Covid-19 Stories Blog

COVID-19 COMMUNITY STORIES

These stories have been kindly shared by children, young people and adults in our community, from personal accounts to the experiences of key-workers. People have described their lives at home, work and and school and shared their feelings, challenges and hopes. At Gladrags we wanted to capture local living history and create this resource for teachers and community / youth workers processing the events of Covid-19 within their schools, community projects and well-being settings.

Our FREE initial collection of 30 stories, written between May and September 2020, is now available in pdf (download copies below) and editable powerpoint verisons (please contact us for a copy).

Covid Wellbeing Resource - primary schools - whiteboard version (pdf)

Covid Wellbeing Resource - primary schools - print version (pdf)

Covid Wellbeing Resource - secondary schools / community projects - whiteboard version (pdf)

Covid Wellbeing Resource - secondary schools / community projects - print version (pdf)

You can take part!

As we continue to live in the age of Coronavirus, we are still inviting people of all ages and all sections of our community to give voice to their experience, so do please share this page freely or download our E-POSTER. For more info and to submit your story please download one of the following forms:

       Worker perspective        Personal perspective        Child Perspective

For detailed questions that help with putting a story together, either your own, or those of people you are working with / interviewing, please download one of the following sheets. They can be edited to suit your specific purpose.

Questions - worker       Questions - adult / young person     Questions - child / young person

 BEACH PHOTO cropped

"As a Primary Deputy Head I am keen to source real accounts of different people’s experiences of life since lockdown due to the coronavirus. It is vital for pupils to hear about these experiences to support their understanding of how others have and are coping and to develop empathy with different people."

Nigel Watson, Coldean Primary School, Brighton 

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Thank you to East Brighton Trust for funding this project.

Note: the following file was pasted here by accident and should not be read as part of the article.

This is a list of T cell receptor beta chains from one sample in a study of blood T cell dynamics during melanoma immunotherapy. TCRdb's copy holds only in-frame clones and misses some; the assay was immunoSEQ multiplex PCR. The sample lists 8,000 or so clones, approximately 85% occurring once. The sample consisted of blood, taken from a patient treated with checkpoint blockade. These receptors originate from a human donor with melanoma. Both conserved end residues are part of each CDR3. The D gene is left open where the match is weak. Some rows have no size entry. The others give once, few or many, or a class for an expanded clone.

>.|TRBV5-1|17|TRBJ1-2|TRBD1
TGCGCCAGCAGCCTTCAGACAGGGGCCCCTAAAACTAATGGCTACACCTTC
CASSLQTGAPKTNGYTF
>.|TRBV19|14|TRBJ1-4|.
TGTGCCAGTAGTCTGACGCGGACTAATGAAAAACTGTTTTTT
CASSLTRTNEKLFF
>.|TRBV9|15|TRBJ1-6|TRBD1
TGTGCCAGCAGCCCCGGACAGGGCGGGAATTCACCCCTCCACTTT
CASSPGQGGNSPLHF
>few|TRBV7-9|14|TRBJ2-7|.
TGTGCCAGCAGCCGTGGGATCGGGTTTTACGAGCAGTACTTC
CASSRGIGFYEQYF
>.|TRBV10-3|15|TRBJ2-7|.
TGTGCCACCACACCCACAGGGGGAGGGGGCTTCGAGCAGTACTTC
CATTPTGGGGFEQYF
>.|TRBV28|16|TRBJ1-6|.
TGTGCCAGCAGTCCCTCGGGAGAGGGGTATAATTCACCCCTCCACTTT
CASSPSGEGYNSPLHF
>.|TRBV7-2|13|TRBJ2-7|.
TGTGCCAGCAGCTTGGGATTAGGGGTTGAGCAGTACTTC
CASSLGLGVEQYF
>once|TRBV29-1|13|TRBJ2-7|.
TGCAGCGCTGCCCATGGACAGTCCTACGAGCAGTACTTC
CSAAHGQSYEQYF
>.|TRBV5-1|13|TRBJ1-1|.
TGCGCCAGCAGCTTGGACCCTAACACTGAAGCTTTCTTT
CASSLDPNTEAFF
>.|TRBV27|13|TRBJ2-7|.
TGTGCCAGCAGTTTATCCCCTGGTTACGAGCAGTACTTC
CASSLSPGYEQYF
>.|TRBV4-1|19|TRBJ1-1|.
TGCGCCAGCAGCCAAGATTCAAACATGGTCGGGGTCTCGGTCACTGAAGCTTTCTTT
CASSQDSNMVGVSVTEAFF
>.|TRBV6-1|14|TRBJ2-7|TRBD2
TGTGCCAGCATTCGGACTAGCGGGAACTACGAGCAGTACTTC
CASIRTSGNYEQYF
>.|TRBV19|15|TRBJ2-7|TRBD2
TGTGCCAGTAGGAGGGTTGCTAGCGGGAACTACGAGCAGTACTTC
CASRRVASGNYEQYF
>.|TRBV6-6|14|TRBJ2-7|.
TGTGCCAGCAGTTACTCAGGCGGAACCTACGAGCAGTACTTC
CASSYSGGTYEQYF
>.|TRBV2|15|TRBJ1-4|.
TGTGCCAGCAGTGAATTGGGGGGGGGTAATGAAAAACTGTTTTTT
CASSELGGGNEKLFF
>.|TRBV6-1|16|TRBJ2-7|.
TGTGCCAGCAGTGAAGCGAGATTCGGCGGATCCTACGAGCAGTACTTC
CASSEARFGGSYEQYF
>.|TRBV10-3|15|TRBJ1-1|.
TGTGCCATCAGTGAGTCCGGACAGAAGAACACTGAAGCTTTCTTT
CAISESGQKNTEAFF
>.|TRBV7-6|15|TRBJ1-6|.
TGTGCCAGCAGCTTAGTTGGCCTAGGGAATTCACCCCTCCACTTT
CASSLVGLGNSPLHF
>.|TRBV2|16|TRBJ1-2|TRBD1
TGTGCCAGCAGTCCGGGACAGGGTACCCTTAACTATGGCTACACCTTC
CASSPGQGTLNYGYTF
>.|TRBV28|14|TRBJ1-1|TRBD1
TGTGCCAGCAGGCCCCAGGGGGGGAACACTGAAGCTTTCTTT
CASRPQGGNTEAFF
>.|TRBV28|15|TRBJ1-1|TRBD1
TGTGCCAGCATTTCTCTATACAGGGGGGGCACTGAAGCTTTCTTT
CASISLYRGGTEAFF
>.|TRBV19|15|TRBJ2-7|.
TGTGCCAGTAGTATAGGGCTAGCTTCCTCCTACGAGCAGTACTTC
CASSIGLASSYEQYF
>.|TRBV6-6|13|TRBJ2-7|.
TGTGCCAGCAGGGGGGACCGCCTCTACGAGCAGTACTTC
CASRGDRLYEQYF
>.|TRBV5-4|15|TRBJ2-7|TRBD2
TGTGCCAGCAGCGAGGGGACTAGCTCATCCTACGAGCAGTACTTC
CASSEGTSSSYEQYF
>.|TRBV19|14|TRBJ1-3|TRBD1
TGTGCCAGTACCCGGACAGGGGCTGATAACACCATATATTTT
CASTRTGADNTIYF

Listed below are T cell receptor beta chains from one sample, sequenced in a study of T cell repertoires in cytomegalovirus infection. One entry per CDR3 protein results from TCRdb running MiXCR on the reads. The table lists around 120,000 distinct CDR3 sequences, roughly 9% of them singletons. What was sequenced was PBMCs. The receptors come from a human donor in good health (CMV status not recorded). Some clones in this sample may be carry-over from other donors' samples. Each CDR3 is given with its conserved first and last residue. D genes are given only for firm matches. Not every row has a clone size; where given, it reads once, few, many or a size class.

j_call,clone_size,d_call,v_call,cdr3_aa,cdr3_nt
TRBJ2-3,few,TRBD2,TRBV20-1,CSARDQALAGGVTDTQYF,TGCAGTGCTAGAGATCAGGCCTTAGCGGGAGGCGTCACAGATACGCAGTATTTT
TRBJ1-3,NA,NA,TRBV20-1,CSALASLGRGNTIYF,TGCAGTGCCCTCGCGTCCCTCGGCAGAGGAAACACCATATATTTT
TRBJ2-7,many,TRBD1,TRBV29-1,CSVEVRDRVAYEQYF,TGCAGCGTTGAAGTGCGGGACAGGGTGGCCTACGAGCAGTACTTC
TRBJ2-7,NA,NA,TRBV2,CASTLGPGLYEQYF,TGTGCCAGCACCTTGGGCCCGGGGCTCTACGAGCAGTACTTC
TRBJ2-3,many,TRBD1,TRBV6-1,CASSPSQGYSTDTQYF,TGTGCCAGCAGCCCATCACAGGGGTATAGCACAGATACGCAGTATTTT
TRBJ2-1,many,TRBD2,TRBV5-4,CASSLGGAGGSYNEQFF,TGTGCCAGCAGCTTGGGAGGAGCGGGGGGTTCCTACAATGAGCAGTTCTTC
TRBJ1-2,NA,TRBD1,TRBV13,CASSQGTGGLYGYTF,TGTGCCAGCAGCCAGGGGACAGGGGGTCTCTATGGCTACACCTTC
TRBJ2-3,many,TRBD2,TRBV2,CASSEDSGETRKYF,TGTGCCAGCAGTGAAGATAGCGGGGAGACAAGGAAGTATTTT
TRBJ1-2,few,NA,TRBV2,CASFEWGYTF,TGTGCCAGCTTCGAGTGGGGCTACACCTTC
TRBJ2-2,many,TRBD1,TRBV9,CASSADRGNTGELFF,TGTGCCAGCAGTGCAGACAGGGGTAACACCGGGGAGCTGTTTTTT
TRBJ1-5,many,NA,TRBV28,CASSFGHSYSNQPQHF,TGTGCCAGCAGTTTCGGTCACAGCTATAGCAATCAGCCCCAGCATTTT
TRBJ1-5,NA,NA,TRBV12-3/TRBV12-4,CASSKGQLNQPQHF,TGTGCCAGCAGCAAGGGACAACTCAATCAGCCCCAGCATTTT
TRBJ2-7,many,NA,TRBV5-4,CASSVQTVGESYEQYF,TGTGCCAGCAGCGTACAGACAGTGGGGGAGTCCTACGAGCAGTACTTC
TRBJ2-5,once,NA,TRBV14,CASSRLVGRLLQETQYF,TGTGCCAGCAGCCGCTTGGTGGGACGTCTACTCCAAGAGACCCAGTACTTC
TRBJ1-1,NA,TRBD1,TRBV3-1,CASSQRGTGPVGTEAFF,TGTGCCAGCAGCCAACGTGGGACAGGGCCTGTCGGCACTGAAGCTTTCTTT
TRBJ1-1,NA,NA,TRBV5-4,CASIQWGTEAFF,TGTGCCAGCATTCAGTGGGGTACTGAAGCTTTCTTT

Some names and places have been altered to protect identities.

Locking down in Germany

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My name is Hanna and I live in northern Germany. I came back from a wonderful vacation – a Nile cruise with many visits to Egyptian archaeological sites – to directly enter a quarantine phase at home. No contact with others, besides the absolutely necessary shopping for food. I went from almost constantly being in a group to being all alone.

We had a fast but not complete lock down in Bremen, where I live alone. I could cope quite well, as I am used to working from home. However, not seeing my friends and family and telling them first-hand about my trip, showing and handing over my souvenirs was sad. I was living in my memories for the first weeks. I was happy reliving the trip, as not much else of interest was going on. I was reading the books I had bought, from hard-core archaeology to fictional stories with Ramses as the hero, from boy- to manhood, i.e. being tested and then becoming pharaoh.

A friend of mine who returned from her trip in Switzerland slightly later than me had to go into quarantine for 14 days. We were allowed to go around by two persons and without any permit or cap on the duration and as I live close to the river this was my easy way out on sunny evenings. Restrictions were on my job location; all schools and kindergartens were closed, also all other shops, restaurants, cinemas etc.

Bremen Town musicians

It took quite a long time until our government agreed on masks, and then only for inside activities. Bremen always has been a liberal city: think of the fairy tale of the Bremen Town Musicians in this picture (Stadtluft macht frei = City air gives you freedom), The animal 'musicians' escaped captivity in the hope of reaching Bremen. So, the controls in our city were not very strict and I heard of warnings but not of any fines. For a while I could not visit the beach, 65 km away and for weeks I could not enter the federal state where my father lives without a very good reason.

I found it hard to keep up with the fast changing regulations, they were getting overly strict – in my opinion – for a while. Now I think we have found a good compromise, hygiene concepts everywhere, masks indoors and trying to keep our distance, which I like anyway. So I ride my bike without a mask but put it on before I enter any public building, even if it is just for paying at the fuel station or going to the loo in a café (where you will also find many means of disinfecting your hands), though I am having my coffee outside. I wash my hands when I return home and do not hug my friends, mostly. We do meet in twos or threes, and that is fine with me.

I learned to use WhatsApp much more, to share at least photos of objects which are giving me pleasure, to drop a short note, even to exchange spoken sequences by sending short sound files, as not everybody can receive videos. I practiced flute duets with myself, taping one of the lines and then playing to the tape, quite tricky to get it right.

Hanna picture Egypt

I thought I would share this photo I took from a hot air balloon in Egypt: view of the Valley of the Kings and Hatchepsut-Temple! So much space and freedom before much of the world went into lockdown.

By Hanna, June 2020

 

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